What is also important for me is the fact that my ability was not the main reason for failing goals. Before this experiment, I would probably have reflected on my failed goals with:  “I can’t do this, I am not good enough”. Now I know that that is not the reason, I just made my to-do’s wrong or I had no motivation for doing them. It is important for me to improve these aspects. How can we do that?

Setting strong triggers
I reviewed my triggers and even though I knew the importance of triggers, I did not add them to several goals. I just didn’t know how to add good triggers to several of my goals. As I went searching on the internet, I found several ways to set good triggers to remind you of your goals.
The first and easiest way is adding a timeframe to your personal goals, for example between 12 and 13 o’ clock I will work on this project, or at 8:30 I will call my mom. I already used this trigger, however it did not always work. The problem is that you have to watch the clock quite often to remind yourself. A better and similar method is setting an alarm at 8:30 exactly to remind you of your task. That works better. However, the downside of this method is that you will get used to the alarm and after a while you will lose the strong response to this trigger. Therefore, it could be helpful to change your alarm-tune once in a while. The third option is a method in which you associate your task with another event. For example, after I brush my teeth, I will do five push-ups, or, after my kids go to school, I will clean the dishwasher immediately. Because you will do this task every time after another task you’ll get used to doing it. Therefore, this method works great for establishing habits. The final method, and in my opinion the best method, is to set triggers you can’t deny. In this method you use objects to help you remind yourself of a task. For example, if you plan to go running in the morning, you already put your running gear next to your bed. When you tend to forget a goal, another option is to do something weird to remind yourself. You might put a piece of fruit on a weird (but visible) spot to remind you of your tasks. You’ll start thinking; “why did I put that piece of fruit there?” and you’ll know why.

It is crucial which kind of goals you make. You should have some sort of motivation for achieving your goals. Your goals should be meaningful to or valuable for you. If they are not, you simply won’t achieve those goals. By only doing things which motivate you, you’ll find your path to the things that you desire. However, keep in mind that we are also very bad in balancing our short-term desires with our long-term desires. We are very motivated to fulfill our short-term desires. I always want to relax and enjoy the sun, but sometimes I don’t want to relax because my long-term desires are more important for me although not as fun.

You should have the ability to reach a goal. Therefore goals should not be too difficult for you. Making goals tiny makes them easier to achieve. In that way you have more opportunities for success (Ambrose et al., 2010). Such success plays a crucial role in shaping your expectations and self-efficacy for future performances by increasing your sense of competence (Bandura, 1986). Increasing your sense of competence will increase your motivation for achieving more difficult goals.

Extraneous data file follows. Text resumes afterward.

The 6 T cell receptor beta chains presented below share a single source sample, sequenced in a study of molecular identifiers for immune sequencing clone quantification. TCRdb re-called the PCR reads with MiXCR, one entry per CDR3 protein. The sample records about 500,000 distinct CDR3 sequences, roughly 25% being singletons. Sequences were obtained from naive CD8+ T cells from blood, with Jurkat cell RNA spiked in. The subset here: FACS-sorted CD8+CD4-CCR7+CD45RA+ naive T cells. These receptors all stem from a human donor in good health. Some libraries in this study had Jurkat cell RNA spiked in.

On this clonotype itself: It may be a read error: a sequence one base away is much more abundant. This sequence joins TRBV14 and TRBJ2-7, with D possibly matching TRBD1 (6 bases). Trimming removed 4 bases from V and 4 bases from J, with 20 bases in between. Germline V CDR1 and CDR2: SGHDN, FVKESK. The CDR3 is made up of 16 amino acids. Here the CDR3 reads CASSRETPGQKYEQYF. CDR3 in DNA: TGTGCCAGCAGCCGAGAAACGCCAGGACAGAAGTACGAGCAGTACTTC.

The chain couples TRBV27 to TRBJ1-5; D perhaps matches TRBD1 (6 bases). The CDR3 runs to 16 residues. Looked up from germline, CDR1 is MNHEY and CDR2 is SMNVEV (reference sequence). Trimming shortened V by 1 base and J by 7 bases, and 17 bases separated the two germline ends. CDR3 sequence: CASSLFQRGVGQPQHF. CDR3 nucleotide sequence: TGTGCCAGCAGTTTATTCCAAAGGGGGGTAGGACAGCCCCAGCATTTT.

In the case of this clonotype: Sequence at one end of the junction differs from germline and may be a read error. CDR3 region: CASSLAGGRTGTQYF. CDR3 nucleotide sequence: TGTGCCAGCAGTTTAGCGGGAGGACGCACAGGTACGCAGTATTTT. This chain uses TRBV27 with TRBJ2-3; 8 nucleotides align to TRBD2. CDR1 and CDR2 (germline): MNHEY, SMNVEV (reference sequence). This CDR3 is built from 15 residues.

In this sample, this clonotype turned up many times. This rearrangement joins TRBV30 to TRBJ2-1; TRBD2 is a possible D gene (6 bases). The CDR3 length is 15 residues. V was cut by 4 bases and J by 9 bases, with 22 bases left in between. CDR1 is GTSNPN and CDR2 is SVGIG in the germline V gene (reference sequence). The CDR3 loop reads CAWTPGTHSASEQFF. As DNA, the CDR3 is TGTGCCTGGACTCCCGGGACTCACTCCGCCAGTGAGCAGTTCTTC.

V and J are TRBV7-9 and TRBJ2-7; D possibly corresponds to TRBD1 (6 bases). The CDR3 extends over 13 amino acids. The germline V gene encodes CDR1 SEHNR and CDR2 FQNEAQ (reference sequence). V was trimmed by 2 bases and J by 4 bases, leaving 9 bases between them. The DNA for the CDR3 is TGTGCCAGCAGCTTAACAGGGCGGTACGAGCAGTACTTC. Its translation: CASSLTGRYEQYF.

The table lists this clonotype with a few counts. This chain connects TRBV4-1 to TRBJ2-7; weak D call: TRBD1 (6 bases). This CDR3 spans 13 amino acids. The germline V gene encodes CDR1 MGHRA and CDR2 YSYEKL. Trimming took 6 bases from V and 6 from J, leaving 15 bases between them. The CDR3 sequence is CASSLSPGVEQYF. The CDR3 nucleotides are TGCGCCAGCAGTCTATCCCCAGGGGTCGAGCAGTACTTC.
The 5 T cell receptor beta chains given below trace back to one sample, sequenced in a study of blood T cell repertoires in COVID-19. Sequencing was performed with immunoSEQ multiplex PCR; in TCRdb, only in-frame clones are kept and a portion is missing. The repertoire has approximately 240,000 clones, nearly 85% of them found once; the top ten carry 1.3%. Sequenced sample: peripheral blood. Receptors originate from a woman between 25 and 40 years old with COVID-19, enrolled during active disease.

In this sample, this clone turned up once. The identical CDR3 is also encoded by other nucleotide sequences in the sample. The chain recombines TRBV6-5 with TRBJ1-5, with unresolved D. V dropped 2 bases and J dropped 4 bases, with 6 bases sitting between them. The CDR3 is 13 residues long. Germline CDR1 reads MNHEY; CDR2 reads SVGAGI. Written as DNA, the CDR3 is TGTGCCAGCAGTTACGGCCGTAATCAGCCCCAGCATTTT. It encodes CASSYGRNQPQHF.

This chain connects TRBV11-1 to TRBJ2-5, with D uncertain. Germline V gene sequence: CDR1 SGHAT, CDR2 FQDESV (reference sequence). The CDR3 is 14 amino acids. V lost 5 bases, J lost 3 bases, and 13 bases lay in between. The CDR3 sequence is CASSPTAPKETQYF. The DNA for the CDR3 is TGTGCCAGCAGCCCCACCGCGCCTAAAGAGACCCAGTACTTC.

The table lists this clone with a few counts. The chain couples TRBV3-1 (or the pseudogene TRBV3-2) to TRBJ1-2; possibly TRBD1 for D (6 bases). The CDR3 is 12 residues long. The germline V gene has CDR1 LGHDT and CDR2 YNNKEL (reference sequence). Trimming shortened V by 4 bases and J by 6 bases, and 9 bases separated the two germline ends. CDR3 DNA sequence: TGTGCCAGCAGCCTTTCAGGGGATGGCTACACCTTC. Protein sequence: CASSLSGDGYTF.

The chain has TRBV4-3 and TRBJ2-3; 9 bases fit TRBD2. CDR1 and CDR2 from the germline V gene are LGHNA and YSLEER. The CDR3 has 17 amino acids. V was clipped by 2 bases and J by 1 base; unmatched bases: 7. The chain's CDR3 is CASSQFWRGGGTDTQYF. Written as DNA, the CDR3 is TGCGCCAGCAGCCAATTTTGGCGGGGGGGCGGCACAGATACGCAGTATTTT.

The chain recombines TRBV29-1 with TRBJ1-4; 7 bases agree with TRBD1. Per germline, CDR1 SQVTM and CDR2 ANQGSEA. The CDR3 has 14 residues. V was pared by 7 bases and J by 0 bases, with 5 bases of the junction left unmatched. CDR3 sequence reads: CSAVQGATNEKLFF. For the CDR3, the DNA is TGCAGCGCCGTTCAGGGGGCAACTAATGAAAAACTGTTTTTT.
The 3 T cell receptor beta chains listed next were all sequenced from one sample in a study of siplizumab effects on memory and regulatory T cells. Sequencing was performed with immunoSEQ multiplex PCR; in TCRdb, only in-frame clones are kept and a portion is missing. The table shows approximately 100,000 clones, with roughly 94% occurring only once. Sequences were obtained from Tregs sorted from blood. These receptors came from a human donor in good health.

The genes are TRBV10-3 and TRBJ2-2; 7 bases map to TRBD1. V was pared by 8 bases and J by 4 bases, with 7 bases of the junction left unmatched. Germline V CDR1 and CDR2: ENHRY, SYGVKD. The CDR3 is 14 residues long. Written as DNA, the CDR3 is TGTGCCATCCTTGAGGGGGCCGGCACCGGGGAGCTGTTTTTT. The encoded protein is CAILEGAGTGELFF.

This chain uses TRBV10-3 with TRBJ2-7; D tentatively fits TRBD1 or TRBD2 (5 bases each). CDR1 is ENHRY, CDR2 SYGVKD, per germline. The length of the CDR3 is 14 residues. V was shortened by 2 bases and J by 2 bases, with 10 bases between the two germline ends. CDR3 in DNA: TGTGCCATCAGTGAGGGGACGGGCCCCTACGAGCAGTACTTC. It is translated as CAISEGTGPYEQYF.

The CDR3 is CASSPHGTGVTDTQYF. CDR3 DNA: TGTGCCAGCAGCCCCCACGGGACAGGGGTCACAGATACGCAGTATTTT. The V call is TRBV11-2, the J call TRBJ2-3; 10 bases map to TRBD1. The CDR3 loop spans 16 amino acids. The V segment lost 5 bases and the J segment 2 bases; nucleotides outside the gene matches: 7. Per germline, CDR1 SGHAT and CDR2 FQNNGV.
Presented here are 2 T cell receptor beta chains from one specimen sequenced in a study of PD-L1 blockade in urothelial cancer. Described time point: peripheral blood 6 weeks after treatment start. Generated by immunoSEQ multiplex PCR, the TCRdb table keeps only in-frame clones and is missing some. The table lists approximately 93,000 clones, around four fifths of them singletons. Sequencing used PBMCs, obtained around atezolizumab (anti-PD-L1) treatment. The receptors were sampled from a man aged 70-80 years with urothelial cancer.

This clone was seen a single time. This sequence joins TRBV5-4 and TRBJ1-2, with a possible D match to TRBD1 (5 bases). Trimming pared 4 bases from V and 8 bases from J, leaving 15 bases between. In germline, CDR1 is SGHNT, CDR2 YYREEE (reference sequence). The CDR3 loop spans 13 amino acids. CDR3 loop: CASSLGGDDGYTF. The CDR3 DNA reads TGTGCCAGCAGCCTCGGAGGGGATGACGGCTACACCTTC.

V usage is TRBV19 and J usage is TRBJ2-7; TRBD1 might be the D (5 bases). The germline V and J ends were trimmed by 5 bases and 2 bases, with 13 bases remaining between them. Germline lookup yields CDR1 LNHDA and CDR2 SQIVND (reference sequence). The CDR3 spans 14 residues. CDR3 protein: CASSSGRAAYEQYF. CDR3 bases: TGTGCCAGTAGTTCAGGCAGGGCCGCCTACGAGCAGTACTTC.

An incentive is a strong motivating force for achieving goals. However, there are two types of incentives; positive incentives and negative incentives. Positive incentives are incentives that motivate individuals through a gain (for example, a bonus) and negative incentives are incentives that require individuals to perform in order to avoid a loss.  When reaching our goals we often give ourselves positive incentives like a funny dance, a compliment or a delicious treat to celebrate your victory. However, recent research showed that negative incentives are more motivating for people to achieve certain tasks. So we are more motivated when things are at stake.
With this in mind, a professor at Yale designed “the StickK method”. With StickK you make a binding agreement with yourself which you sign in order to ensure that you accomplish your goals. This method utilizes the psychological power of loss aversion and accountability to drive behavioral improvement. Very often an anti-charity is chosen as a warranty. For example, if you don’t like KKK, you sign a contract which states: “If I don’t lose 10 kilo within three months, I will donate 100 bucks to the KKK”. This will get you very motivated to achieve your goal. It works even better if you give someone else your money to donate it for you.

I learned from this experiment that my reason of failure is often not my ability but my motivation and my way of making goals. I made my goals wrongly by not applying good triggers to every goal. I might need to go crazy more often by making weird triggers to remind me of my goals. Maybe adding some negative incentives would help? Who would like to donate some of my money to the KKK?


1 Comment

  1. Robert


    found you via QS on twitter.

    try beeminder 🙂



Leave a Reply

By continuing to use the site, you agree to the use of cookies. more information

The cookie settings on this website are set to "allow cookies" to give you the best browsing experience possible. If you continue to use this website without changing your cookie settings or you click "Accept" below then you are consenting to this.